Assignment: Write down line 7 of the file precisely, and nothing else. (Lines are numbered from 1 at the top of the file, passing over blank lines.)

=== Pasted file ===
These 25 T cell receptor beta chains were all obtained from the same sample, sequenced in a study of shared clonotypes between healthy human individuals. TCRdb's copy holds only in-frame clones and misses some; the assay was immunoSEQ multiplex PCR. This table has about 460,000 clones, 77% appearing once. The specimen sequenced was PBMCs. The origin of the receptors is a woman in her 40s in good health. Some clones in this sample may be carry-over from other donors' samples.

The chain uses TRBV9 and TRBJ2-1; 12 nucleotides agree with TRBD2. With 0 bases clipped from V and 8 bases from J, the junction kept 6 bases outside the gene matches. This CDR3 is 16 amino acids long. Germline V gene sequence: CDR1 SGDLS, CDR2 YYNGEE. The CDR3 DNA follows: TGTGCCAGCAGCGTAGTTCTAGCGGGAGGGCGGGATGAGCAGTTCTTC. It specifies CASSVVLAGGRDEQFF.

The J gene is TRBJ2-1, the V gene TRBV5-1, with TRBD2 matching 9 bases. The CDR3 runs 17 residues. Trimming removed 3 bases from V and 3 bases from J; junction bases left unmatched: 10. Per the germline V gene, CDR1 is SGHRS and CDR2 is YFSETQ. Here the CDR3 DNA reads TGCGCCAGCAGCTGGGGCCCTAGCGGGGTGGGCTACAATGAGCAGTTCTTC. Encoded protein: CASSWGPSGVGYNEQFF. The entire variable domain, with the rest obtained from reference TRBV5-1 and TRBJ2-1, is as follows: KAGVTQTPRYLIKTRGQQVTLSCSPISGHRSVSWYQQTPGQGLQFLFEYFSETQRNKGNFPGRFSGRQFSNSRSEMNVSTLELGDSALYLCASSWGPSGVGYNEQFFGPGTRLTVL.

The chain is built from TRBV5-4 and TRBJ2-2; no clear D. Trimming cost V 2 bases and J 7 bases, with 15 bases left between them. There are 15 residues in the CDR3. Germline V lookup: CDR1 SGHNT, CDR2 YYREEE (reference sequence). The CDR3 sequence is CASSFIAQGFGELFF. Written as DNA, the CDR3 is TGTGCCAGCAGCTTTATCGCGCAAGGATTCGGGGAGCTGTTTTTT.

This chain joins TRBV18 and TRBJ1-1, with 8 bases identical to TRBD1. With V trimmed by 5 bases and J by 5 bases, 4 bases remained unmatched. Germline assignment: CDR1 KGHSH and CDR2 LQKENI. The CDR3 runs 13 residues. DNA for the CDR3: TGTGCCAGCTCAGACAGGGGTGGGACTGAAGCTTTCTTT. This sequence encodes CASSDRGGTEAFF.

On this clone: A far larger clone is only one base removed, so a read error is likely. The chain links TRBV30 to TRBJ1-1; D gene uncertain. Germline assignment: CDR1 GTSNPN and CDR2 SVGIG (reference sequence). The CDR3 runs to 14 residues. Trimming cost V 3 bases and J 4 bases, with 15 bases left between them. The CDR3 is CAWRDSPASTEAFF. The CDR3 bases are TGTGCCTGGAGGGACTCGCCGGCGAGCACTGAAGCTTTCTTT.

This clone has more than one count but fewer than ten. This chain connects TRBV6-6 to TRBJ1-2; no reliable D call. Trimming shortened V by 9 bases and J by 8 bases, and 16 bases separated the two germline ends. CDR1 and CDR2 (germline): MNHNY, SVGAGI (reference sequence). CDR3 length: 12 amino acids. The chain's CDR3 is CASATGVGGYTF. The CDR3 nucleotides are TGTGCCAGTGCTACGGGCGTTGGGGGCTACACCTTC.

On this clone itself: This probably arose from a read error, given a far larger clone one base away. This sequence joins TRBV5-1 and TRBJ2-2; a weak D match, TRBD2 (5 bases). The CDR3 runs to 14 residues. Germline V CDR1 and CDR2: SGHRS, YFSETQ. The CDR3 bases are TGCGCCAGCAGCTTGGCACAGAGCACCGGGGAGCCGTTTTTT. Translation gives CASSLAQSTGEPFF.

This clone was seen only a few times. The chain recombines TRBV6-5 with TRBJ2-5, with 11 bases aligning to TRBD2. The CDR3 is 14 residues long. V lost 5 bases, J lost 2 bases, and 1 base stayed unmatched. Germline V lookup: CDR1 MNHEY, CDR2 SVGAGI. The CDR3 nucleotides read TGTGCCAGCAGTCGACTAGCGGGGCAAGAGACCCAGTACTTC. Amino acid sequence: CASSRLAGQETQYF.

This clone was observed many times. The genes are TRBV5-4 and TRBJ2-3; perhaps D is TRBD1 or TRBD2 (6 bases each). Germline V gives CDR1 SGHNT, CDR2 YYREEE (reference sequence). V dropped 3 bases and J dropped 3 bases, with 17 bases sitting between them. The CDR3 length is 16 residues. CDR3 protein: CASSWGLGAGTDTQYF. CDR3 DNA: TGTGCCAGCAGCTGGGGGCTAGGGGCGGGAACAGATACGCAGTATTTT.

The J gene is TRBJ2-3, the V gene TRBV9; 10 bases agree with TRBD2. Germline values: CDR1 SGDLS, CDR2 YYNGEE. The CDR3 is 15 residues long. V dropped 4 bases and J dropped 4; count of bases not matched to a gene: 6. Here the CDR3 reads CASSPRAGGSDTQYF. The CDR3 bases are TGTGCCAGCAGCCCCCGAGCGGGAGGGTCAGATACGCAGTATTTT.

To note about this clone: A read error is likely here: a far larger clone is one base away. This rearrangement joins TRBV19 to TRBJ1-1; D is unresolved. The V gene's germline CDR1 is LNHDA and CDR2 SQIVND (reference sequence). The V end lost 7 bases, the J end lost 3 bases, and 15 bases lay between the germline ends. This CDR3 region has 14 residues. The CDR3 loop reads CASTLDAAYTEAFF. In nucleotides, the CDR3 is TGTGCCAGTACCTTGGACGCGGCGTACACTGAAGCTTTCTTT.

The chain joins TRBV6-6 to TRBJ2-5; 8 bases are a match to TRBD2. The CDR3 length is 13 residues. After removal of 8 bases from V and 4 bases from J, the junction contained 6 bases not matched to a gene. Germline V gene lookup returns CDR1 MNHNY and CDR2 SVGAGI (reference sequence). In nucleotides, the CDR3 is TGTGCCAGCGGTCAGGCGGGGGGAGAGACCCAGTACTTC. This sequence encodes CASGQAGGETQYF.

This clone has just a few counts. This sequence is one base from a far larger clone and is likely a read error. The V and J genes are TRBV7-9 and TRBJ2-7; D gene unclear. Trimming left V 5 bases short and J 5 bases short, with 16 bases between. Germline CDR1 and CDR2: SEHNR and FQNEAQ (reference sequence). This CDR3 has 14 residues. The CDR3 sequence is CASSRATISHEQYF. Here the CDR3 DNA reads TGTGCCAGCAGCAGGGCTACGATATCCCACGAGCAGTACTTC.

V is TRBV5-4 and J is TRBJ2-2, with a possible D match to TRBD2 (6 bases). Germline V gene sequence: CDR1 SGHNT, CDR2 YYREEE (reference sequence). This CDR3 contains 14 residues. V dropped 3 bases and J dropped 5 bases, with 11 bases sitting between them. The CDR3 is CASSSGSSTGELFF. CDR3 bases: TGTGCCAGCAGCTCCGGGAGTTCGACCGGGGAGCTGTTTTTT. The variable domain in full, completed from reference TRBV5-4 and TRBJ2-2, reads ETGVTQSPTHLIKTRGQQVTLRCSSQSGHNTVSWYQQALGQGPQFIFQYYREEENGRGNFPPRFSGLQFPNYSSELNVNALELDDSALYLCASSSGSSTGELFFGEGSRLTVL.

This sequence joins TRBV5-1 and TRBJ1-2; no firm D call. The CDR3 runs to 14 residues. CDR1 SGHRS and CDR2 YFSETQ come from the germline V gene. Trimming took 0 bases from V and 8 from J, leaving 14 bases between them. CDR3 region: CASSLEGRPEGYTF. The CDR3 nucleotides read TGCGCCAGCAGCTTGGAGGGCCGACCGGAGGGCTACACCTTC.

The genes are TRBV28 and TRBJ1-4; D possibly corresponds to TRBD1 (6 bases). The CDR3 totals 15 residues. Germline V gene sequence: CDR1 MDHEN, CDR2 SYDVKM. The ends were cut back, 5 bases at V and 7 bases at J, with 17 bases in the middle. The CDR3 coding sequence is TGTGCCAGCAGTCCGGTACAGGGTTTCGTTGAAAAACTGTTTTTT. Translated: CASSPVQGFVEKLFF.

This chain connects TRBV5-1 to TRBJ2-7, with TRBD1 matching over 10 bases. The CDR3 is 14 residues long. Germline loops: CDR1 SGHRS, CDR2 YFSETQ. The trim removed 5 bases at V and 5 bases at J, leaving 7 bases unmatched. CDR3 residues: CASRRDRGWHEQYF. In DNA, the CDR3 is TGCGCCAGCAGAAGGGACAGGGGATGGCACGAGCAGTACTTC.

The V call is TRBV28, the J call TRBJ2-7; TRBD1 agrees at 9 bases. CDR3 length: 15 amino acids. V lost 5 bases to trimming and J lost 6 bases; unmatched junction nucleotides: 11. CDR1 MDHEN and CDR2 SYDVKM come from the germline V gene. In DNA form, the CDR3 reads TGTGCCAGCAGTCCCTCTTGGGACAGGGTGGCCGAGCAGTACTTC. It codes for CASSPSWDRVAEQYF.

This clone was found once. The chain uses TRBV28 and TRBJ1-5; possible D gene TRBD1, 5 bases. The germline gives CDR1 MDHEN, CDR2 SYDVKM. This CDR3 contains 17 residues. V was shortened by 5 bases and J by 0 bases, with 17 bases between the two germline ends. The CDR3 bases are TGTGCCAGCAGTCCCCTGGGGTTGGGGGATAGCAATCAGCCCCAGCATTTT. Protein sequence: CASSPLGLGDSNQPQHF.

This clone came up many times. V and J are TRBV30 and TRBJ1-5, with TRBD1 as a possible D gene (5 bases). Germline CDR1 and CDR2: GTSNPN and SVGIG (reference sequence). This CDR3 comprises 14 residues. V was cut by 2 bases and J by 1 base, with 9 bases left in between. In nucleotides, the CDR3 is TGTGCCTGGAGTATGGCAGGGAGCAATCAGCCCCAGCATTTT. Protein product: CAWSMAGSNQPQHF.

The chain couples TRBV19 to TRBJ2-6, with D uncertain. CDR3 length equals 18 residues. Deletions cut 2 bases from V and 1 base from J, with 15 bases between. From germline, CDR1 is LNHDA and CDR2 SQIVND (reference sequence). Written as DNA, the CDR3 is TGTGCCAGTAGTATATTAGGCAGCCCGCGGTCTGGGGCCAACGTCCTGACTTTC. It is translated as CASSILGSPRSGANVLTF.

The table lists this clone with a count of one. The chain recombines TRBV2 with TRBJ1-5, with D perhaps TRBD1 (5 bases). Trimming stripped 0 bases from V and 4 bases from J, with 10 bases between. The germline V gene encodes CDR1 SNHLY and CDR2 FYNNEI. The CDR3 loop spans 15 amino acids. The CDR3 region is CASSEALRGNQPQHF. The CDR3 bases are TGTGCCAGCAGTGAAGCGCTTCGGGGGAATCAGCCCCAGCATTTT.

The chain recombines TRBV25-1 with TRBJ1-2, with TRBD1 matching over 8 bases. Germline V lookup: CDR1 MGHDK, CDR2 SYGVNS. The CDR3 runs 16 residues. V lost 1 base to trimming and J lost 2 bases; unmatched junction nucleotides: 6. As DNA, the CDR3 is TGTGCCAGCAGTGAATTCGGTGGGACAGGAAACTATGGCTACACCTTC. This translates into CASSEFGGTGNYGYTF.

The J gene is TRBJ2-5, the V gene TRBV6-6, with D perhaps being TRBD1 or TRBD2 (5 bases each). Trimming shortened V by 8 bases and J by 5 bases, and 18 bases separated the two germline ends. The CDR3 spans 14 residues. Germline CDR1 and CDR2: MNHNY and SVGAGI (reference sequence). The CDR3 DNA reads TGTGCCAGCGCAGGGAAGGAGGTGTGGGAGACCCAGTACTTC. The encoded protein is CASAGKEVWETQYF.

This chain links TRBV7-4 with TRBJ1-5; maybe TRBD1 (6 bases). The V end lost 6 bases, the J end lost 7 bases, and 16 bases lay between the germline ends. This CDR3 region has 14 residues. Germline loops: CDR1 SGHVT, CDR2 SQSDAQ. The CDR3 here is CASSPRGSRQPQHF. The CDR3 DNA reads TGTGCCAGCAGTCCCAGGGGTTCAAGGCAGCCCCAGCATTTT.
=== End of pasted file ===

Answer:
This clone has more than one count but fewer than ten. This chain connects TRBV6-6 to TRBJ1-2; no reliable D call. Trimming shortened V by 9 bases and J by 8 bases, and 16 bases separated the two germline ends. CDR1 and CDR2 (germline): MNHNY, SVGAGI (reference sequence). CDR3 length: 12 amino acids. The chain's CDR3 is CASATGVGGYTF. The CDR3 nucleotides are TGTGCCAGTGCTACGGGCGTTGGGGGCTACACCTTC.